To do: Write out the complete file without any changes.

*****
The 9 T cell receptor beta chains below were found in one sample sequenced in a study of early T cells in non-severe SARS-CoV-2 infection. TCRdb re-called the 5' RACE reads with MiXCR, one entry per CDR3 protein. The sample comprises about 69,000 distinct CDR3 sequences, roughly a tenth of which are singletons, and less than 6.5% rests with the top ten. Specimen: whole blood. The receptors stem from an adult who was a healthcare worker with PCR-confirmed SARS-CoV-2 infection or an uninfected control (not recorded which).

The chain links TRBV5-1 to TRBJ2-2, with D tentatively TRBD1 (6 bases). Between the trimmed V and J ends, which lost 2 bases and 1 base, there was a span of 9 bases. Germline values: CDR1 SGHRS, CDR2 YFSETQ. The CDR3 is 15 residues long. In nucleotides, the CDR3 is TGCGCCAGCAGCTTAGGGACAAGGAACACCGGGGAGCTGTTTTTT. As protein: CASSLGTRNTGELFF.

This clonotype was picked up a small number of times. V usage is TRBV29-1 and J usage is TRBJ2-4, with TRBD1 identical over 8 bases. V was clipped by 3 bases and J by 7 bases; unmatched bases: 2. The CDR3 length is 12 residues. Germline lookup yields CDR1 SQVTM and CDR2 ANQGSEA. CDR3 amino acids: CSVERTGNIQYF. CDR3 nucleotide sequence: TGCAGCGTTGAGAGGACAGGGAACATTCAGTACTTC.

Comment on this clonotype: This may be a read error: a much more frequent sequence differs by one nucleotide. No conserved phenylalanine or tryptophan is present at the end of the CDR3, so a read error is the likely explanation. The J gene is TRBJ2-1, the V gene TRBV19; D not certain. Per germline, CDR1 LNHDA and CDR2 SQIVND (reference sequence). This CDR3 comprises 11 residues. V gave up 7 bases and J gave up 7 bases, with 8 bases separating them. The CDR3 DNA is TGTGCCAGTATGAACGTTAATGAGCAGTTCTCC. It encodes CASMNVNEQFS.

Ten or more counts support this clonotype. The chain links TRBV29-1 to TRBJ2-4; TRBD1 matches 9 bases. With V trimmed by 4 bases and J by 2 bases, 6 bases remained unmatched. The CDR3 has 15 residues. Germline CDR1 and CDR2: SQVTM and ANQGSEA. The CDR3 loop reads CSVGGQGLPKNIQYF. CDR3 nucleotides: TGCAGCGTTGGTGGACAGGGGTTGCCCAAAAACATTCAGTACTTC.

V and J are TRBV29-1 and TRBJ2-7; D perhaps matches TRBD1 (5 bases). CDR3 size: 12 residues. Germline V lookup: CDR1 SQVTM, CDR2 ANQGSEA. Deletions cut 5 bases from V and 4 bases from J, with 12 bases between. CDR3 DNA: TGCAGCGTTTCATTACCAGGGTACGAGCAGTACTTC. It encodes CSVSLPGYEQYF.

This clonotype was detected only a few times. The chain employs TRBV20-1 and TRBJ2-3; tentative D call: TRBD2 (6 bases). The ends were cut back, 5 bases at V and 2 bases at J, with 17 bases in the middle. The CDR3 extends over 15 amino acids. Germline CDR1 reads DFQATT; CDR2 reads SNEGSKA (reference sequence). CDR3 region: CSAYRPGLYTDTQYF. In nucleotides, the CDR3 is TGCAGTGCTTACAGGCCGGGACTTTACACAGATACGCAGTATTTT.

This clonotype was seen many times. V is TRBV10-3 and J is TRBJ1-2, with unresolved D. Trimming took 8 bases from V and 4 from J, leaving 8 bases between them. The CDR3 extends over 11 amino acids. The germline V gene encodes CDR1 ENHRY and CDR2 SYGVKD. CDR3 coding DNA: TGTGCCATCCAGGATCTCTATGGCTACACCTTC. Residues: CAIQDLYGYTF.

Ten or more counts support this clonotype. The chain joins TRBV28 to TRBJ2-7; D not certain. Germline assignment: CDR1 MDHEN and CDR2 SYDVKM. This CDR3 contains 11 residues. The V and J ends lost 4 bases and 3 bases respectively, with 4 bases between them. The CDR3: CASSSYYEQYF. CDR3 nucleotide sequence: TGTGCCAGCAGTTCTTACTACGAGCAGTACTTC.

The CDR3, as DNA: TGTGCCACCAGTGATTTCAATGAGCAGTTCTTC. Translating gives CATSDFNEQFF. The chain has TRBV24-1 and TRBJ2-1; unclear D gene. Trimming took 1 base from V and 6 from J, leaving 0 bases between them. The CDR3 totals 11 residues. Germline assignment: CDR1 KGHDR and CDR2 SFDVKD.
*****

The 9 T cell receptor beta chains below were found in one sample sequenced in a study of early T cells in non-severe SARS-CoV-2 infection. TCRdb re-called the 5' RACE reads with MiXCR, one entry per CDR3 protein. The sample comprises about 69,000 distinct CDR3 sequences, roughly a tenth of which are singletons, and less than 6.5% rests with the top ten. Specimen: whole blood. The receptors stem from an adult who was a healthcare worker with PCR-confirmed SARS-CoV-2 infection or an uninfected control (not recorded which).

The chain links TRBV5-1 to TRBJ2-2, with D tentatively TRBD1 (6 bases). Between the trimmed V and J ends, which lost 2 bases and 1 base, there was a span of 9 bases. Germline values: CDR1 SGHRS, CDR2 YFSETQ. The CDR3 is 15 residues long. In nucleotides, the CDR3 is TGCGCCAGCAGCTTAGGGACAAGGAACACCGGGGAGCTGTTTTTT. As protein: CASSLGTRNTGELFF.

This clonotype was picked up a small number of times. V usage is TRBV29-1 and J usage is TRBJ2-4, with TRBD1 identical over 8 bases. V was clipped by 3 bases and J by 7 bases; unmatched bases: 2. The CDR3 length is 12 residues. Germline lookup yields CDR1 SQVTM and CDR2 ANQGSEA. CDR3 amino acids: CSVERTGNIQYF. CDR3 nucleotide sequence: TGCAGCGTTGAGAGGACAGGGAACATTCAGTACTTC.

Comment on this clonotype: This may be a read error: a much more frequent sequence differs by one nucleotide. No conserved phenylalanine or tryptophan is present at the end of the CDR3, so a read error is the likely explanation. The J gene is TRBJ2-1, the V gene TRBV19; D not certain. Per germline, CDR1 LNHDA and CDR2 SQIVND (reference sequence). This CDR3 comprises 11 residues. V gave up 7 bases and J gave up 7 bases, with 8 bases separating them. The CDR3 DNA is TGTGCCAGTATGAACGTTAATGAGCAGTTCTCC. It encodes CASMNVNEQFS.

Ten or more counts support this clonotype. The chain links TRBV29-1 to TRBJ2-4; TRBD1 matches 9 bases. With V trimmed by 4 bases and J by 2 bases, 6 bases remained unmatched. The CDR3 has 15 residues. Germline CDR1 and CDR2: SQVTM and ANQGSEA. The CDR3 loop reads CSVGGQGLPKNIQYF. CDR3 nucleotides: TGCAGCGTTGGTGGACAGGGGTTGCCCAAAAACATTCAGTACTTC.

V and J are TRBV29-1 and TRBJ2-7; D perhaps matches TRBD1 (5 bases). CDR3 size: 12 residues. Germline V lookup: CDR1 SQVTM, CDR2 ANQGSEA. Deletions cut 5 bases from V and 4 bases from J, with 12 bases between. CDR3 DNA: TGCAGCGTTTCATTACCAGGGTACGAGCAGTACTTC. It encodes CSVSLPGYEQYF.

This clonotype was detected only a few times. The chain employs TRBV20-1 and TRBJ2-3; tentative D call: TRBD2 (6 bases). The ends were cut back, 5 bases at V and 2 bases at J, with 17 bases in the middle. The CDR3 extends over 15 amino acids. Germline CDR1 reads DFQATT; CDR2 reads SNEGSKA (reference sequence). CDR3 region: CSAYRPGLYTDTQYF. In nucleotides, the CDR3 is TGCAGTGCTTACAGGCCGGGACTTTACACAGATACGCAGTATTTT.

This clonotype was seen many times. V is TRBV10-3 and J is TRBJ1-2, with unresolved D. Trimming took 8 bases from V and 4 from J, leaving 8 bases between them. The CDR3 extends over 11 amino acids. The germline V gene encodes CDR1 ENHRY and CDR2 SYGVKD. CDR3 coding DNA: TGTGCCATCCAGGATCTCTATGGCTACACCTTC. Residues: CAIQDLYGYTF.

Ten or more counts support this clonotype. The chain joins TRBV28 to TRBJ2-7; D not certain. Germline assignment: CDR1 MDHEN and CDR2 SYDVKM. This CDR3 contains 11 residues. The V and J ends lost 4 bases and 3 bases respectively, with 4 bases between them. The CDR3: CASSSYYEQYF. CDR3 nucleotide sequence: TGTGCCAGCAGTTCTTACTACGAGCAGTACTTC.

The CDR3, as DNA: TGTGCCACCAGTGATTTCAATGAGCAGTTCTTC. Translating gives CATSDFNEQFF. The chain has TRBV24-1 and TRBJ2-1; unclear D gene. Trimming took 1 base from V and 6 from J, leaving 0 bases between them. The CDR3 totals 11 residues. Germline assignment: CDR1 KGHDR and CDR2 SFDVKD.